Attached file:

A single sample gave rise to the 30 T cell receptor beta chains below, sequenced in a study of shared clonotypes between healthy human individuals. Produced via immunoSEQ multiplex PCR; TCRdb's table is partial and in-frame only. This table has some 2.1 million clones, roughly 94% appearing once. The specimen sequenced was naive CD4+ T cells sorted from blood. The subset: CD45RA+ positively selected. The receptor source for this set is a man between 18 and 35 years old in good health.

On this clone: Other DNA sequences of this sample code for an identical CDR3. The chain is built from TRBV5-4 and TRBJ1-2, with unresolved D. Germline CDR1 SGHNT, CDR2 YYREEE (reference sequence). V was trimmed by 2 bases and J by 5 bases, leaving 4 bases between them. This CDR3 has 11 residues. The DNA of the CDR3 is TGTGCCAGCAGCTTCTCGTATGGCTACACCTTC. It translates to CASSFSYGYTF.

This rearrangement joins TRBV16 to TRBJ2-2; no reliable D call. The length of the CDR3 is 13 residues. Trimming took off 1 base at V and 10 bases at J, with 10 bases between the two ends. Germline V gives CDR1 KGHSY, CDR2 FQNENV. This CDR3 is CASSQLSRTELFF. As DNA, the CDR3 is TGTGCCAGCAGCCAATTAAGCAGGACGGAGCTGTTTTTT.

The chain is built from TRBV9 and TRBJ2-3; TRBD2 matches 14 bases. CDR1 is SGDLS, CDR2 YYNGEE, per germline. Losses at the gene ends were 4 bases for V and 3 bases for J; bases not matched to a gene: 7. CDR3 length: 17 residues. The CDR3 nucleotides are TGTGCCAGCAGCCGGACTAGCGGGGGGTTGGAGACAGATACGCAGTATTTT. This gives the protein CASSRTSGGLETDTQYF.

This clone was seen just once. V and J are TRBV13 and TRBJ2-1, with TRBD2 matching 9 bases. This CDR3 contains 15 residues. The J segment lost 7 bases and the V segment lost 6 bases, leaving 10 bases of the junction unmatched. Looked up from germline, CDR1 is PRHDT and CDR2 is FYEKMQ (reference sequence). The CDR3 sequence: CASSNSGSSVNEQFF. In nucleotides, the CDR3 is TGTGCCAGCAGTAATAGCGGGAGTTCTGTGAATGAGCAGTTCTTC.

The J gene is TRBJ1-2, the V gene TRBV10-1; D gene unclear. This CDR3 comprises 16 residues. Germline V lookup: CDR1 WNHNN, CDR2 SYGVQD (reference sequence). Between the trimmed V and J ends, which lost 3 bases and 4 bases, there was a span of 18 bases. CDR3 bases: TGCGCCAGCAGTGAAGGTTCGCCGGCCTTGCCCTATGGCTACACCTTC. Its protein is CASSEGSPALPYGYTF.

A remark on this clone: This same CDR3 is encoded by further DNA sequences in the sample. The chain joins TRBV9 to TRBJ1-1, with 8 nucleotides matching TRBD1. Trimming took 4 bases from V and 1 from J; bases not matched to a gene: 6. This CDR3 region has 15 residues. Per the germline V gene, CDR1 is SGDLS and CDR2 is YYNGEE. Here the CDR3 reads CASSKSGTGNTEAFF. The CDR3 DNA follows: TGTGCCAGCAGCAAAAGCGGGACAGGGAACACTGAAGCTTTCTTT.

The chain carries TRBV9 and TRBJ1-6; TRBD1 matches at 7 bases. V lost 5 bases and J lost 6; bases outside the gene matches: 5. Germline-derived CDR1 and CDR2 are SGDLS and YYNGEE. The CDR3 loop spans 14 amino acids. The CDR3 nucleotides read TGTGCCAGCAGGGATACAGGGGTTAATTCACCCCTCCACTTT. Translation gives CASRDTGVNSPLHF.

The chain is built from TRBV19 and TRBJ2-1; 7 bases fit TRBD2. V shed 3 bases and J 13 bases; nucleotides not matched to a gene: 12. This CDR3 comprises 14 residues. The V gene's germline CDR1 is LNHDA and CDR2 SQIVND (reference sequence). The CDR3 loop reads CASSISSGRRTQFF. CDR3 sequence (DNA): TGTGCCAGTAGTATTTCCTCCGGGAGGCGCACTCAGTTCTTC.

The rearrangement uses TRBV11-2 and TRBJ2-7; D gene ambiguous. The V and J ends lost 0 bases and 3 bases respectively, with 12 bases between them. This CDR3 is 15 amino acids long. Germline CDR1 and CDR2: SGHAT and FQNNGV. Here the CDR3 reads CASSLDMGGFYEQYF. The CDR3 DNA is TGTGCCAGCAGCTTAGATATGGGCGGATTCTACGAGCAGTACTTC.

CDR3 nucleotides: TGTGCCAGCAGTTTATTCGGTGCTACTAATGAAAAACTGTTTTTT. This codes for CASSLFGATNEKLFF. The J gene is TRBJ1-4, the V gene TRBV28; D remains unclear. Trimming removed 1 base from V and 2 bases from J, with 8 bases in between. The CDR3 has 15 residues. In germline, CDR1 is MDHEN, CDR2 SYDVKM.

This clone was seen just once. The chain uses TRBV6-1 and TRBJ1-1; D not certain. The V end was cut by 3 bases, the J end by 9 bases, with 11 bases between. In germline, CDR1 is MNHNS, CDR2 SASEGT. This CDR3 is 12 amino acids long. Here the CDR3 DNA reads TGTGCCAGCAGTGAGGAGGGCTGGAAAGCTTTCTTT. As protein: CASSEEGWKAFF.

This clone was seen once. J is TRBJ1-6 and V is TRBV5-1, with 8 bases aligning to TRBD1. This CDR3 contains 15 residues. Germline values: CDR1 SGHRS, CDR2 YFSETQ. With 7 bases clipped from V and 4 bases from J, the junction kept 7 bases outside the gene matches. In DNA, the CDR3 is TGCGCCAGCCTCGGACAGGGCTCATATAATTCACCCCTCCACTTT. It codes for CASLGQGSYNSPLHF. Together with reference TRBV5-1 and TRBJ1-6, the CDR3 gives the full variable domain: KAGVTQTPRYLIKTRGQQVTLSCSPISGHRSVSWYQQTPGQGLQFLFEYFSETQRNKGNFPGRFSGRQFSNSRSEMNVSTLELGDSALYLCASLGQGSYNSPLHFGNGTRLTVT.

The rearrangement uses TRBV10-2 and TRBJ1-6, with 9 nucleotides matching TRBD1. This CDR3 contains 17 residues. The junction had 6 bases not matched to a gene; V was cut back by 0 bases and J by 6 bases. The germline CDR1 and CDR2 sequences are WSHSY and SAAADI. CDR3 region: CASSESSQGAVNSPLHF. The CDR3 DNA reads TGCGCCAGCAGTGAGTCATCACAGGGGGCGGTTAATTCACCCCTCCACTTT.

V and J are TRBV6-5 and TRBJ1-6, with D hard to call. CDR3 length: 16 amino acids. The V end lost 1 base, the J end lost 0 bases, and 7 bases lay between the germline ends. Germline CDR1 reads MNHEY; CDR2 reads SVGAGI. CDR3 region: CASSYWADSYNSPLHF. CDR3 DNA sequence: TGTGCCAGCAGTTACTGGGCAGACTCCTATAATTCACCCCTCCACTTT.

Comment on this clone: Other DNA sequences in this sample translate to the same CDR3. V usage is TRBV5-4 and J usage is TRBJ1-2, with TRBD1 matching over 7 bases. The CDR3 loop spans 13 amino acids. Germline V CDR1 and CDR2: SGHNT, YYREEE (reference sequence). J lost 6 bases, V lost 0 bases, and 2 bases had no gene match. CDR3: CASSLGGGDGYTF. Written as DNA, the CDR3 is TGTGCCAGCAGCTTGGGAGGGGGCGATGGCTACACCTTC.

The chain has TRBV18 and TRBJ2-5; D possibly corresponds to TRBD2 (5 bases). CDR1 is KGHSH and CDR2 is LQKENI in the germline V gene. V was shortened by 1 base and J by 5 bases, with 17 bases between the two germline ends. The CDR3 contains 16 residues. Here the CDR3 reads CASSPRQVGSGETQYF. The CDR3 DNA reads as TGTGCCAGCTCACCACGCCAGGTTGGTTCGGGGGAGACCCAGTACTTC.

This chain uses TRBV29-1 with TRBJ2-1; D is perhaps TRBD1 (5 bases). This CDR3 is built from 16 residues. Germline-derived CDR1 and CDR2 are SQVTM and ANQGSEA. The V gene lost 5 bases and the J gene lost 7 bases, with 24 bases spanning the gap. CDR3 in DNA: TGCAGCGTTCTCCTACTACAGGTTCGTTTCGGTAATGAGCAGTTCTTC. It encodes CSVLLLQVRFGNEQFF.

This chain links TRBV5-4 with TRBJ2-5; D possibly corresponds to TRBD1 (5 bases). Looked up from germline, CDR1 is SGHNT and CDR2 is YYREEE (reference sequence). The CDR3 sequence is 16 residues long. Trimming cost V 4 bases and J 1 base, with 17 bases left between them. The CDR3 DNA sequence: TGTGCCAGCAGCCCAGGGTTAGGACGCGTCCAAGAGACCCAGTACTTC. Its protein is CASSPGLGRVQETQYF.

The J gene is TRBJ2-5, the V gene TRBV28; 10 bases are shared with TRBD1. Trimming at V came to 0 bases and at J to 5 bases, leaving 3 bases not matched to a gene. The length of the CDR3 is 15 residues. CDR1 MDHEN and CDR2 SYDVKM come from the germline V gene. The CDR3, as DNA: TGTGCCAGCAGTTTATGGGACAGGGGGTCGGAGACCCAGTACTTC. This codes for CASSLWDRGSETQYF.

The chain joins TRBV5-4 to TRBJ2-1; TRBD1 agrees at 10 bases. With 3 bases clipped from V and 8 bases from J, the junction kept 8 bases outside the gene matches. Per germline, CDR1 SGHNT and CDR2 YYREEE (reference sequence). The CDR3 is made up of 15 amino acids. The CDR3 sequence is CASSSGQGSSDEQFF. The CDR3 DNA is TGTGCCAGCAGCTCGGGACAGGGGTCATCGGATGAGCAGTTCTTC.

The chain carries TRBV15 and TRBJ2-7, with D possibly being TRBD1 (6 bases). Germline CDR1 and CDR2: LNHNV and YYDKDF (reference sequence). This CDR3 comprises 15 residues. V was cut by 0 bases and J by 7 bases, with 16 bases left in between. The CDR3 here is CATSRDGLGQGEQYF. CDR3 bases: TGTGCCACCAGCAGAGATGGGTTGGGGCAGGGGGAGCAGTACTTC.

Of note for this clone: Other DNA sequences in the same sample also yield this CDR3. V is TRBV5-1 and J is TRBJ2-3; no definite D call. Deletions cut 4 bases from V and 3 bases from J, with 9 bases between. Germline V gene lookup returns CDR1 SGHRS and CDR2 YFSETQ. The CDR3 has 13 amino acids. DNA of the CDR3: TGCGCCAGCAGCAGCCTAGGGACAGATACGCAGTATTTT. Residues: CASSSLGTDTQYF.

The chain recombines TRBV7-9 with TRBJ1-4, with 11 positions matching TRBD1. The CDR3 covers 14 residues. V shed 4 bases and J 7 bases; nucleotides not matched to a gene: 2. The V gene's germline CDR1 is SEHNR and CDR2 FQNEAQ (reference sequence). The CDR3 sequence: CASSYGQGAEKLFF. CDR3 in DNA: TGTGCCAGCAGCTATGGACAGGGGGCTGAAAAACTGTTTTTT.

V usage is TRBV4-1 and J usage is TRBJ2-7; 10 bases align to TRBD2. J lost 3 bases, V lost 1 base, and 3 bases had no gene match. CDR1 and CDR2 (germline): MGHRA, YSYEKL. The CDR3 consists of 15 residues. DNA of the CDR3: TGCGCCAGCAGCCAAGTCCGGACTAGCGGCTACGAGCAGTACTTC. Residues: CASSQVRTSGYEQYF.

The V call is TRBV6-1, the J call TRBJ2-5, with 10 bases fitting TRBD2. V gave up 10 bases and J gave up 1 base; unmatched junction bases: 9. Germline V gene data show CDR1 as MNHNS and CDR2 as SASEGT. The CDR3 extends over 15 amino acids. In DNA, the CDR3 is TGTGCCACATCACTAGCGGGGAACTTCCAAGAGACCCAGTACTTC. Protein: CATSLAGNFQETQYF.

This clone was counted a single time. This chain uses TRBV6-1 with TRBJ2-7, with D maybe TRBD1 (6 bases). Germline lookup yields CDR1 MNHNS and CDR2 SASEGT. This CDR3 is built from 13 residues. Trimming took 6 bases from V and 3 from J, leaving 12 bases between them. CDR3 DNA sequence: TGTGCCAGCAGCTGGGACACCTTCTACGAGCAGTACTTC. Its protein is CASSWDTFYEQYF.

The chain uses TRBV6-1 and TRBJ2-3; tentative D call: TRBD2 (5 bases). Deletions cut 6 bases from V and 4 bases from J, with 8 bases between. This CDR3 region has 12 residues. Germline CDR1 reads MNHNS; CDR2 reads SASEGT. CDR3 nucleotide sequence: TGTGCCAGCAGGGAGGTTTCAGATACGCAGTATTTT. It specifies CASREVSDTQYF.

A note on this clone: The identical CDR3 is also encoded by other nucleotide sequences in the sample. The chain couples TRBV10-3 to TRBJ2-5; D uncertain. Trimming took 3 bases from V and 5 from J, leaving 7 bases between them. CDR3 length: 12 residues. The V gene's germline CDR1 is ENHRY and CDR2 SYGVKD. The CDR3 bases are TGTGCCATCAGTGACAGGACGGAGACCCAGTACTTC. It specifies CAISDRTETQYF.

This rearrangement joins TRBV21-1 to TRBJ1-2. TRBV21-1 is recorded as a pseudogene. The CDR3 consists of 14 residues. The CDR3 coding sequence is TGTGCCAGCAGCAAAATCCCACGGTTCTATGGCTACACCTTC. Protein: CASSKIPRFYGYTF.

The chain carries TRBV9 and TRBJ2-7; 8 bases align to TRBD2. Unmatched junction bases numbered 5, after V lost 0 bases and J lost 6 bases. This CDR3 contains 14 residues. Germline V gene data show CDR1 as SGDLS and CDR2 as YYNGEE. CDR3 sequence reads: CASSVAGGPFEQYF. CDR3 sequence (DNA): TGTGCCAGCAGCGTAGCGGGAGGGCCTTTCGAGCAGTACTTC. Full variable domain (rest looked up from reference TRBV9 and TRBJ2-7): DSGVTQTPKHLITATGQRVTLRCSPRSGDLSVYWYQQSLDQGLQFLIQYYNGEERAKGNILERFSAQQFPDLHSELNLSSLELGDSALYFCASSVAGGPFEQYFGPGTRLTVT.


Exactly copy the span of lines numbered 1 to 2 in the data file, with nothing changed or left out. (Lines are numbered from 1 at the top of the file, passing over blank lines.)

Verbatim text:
A single sample gave rise to the 30 T cell receptor beta chains below, sequenced in a study of shared clonotypes between healthy human individuals. Produced via immunoSEQ multiplex PCR; TCRdb's table is partial and in-frame only. This table has some 2.1 million clones, roughly 94% appearing once. The specimen sequenced was naive CD4+ T cells sorted from blood. The subset: CD45RA+ positively selected. The receptor source for this set is a man between 18 and 35 years old in good health.

On this clone: Other DNA sequences of this sample code for an identical CDR3. The chain is built from TRBV5-4 and TRBJ1-2, with unresolved D. Germline CDR1 SGHNT, CDR2 YYREEE (reference sequence). V was trimmed by 2 bases and J by 5 bases, leaving 4 bases between them. This CDR3 has 11 residues. The DNA of the CDR3 is TGTGCCAGCAGCTTCTCGTATGGCTACACCTTC. It translates to CASSFSYGYTF.